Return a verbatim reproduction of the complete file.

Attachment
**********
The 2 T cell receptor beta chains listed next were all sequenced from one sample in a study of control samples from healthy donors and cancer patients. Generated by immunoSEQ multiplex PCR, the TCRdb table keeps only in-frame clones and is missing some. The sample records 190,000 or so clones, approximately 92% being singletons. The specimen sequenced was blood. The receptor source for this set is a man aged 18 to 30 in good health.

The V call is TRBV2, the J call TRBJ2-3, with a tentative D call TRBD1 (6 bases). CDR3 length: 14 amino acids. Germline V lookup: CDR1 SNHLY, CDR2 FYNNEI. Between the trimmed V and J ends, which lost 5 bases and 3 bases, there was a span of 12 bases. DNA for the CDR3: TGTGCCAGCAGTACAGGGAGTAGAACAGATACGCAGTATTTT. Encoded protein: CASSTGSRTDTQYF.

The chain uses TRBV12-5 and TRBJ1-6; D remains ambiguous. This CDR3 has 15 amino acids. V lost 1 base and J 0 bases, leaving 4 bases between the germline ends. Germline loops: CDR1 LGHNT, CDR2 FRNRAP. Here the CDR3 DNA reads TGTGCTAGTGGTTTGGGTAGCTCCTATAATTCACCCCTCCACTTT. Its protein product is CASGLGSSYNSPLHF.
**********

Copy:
The 2 T cell receptor beta chains listed next were all sequenced from one sample in a study of control samples from healthy donors and cancer patients. Generated by immunoSEQ multiplex PCR, the TCRdb table keeps only in-frame clones and is missing some. The sample records 190,000 or so clones, approximately 92% being singletons. The specimen sequenced was blood. The receptor source for this set is a man aged 18 to 30 in good health.

The V call is TRBV2, the J call TRBJ2-3, with a tentative D call TRBD1 (6 bases). CDR3 length: 14 amino acids. Germline V lookup: CDR1 SNHLY, CDR2 FYNNEI. Between the trimmed V and J ends, which lost 5 bases and 3 bases, there was a span of 12 bases. DNA for the CDR3: TGTGCCAGCAGTACAGGGAGTAGAACAGATACGCAGTATTTT. Encoded protein: CASSTGSRTDTQYF.

The chain uses TRBV12-5 and TRBJ1-6; D remains ambiguous. This CDR3 has 15 amino acids. V lost 1 base and J 0 bases, leaving 4 bases between the germline ends. Germline loops: CDR1 LGHNT, CDR2 FRNRAP. Here the CDR3 DNA reads TGTGCTAGTGGTTTGGGTAGCTCCTATAATTCACCCCTCCACTTT. Its protein product is CASGLGSSYNSPLHF.